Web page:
The current public health crisis has meant many young people living with autism and their families have experienced breakdowns in their normal  support systems. Following school closures, and other public health restrictions many young people living with autism will be spending more time online.

In our experience, children and young people of all ages with additional needs are no different in their desire to use new technology, and with the right support and supervision they can. As technology evolves and our understanding of it improves, we realise it has the potential to be a force for good. A powerful force that can empower young people living with autism and those that care for them.

Here are 5 ways you can use technology to support children and young people living with autism.
Please note: All prices are correct at the time of publication


An Emergency Chat App for those who are feeling overwhelmed

Individuals on the autistic spectrum can struggle to communicate verbally when feeling heightened emotions, or experiencing an emotional overload.

As stated on the App stores, the Emergency Chat app “can be used in any situation where speech is impossible, but communication is still necessary.”

The Emergency Chat App has a splash screen with “base text that explains to the person you gave your phone to that you can’t use speech and want to use this App to communicate. The default text is aimed at people experiencing an autistic meltdown, where their speech centres stay non-functional for a while even after they’ve recovered.”

Before using this App, research it for yourself – you can begin with this review from the App Store below.

“I literally just had a really bad shutdown last night because of my anxiety and couldn’t talk for hours. A lot of my friends don’t sign (I do) and that made it really hard to communicate with them – it’s been an issue in my life for a really long time and I’m so glad I found this App!
“It’s literally what I’ve been needing and I love that the message screen is customizable so that I can explain what’s happening to me specifically. I wish I’d had this last night! THANK YOU.”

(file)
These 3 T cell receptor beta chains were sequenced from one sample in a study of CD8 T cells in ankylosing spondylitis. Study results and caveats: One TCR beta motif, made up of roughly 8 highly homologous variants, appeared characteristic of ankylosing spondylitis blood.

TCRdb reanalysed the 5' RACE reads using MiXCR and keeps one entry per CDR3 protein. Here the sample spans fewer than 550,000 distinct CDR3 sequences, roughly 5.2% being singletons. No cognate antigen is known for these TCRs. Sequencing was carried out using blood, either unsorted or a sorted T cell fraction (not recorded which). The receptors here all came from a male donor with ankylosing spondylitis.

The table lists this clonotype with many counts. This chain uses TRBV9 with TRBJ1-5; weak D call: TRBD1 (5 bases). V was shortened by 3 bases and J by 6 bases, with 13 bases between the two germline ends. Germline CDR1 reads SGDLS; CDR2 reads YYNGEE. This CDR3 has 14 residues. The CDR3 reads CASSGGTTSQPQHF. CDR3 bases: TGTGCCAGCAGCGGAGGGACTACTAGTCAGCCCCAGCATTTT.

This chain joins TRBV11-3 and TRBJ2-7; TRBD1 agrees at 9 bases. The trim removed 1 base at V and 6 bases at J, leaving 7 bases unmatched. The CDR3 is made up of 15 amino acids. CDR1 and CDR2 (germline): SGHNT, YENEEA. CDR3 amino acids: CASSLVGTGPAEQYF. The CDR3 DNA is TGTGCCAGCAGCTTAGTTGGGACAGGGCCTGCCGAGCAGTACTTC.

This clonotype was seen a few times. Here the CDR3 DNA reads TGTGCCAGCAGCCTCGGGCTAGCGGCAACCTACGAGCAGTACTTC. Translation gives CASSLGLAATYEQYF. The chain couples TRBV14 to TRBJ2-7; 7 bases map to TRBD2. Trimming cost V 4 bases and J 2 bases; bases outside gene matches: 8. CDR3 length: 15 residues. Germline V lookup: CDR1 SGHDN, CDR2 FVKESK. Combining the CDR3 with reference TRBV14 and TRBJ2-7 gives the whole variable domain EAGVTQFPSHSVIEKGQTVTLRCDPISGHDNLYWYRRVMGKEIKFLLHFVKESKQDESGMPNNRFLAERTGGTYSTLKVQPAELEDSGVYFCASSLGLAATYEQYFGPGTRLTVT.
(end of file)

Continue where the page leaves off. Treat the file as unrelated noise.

Available on the Apple App store and Google Play: £Free


‘Choiceworks’ is a Visual System App for developing schedules

This app helps to create visual schedules for transitioning children and young people through multi-step tasks. This learning tool helps them with routines, understanding their feelings and learning how to wait or take turns. The App was “created with the support of leading hospitals and child development specialists” and is designed for “caregivers to provide clear and consistent support to foster a child’s independence, positive behaviour, and emotional regulation at home and in the community.”

“I never thought I would see the day my son would dress himself, but after using this app he has been dressing himself and trying to beat the time every day. I love that you can add your own daily schedule images and record your own voice. This is such an important aspect of this app as my son takes everything literally, so every single task has to be on his daily schedule.”

Available on the Apple App store : £14.99


Sound cancelling/blocking headphones for those that are sensitive to noise

Individuals who are sensitive to sound can benefit from noise-cancelling headphones. Different types of headphones will suit different individuals, for example one person may prefer in-ear headphones and another may prefer over-ear headphones.

Read through threads on Austism.org’s community section on their favourite headphones.


Learn Makaton to support the development of communication skills

Makaton is a language support programme that uses signs, symbols and speech to enable people to communicate. It is a flexible programme that can be tailored to individual needs. Using Makaton can really help in giving children, young people and adults a means of communicating and in doing so can reduce frustrations.

The charity has active social media channels that teach different signs every week and a growing library of signs on their YouTube channel.

Facebook: https://www.facebook.com/TheMakatonCharity

YouTube: https://www.youtube.com/user/makatoncharity

Mr Tumble on Cbeebies also uses and teaches Makaton in his programme, ‘Something Special.’

If you are interested in learning Makaton, you could attend one of their training workshops (link to charity homepage). One of our members of staff at Ineqe is a also a qualified regional Makaton tutor.

At Ineqe Safeguarding Group, we have created a video using Makaton signs and images to explain the Coronavirus to children and young people. The video supports parents/carers in having a conversation on a difficult topic. The video provides you with all of the facts on what the virus is, how it can spread and what we can ALL do to make everyone safer.


Raise awareness in young children with Pablo

Pablo is an animated cartoon, about a boy with autism change to who draws imaginary animals to help him handle situations that make him feel uncomfortable. Voiced solely by individuals on the autistic spectrum, the characters within the show represent different traits of the spectrum, for example, the llama repeats things that people say (known as echolalia).

Learn more about the characters

Pablo’s Art World Adventure game can be found in the CBeebies Playtime Island app.

Signposting to Support for those on the Autistic Spectrum

We have compiled a list of regional autism support services across the United Kingdom in this downloadable PDF.

Download resource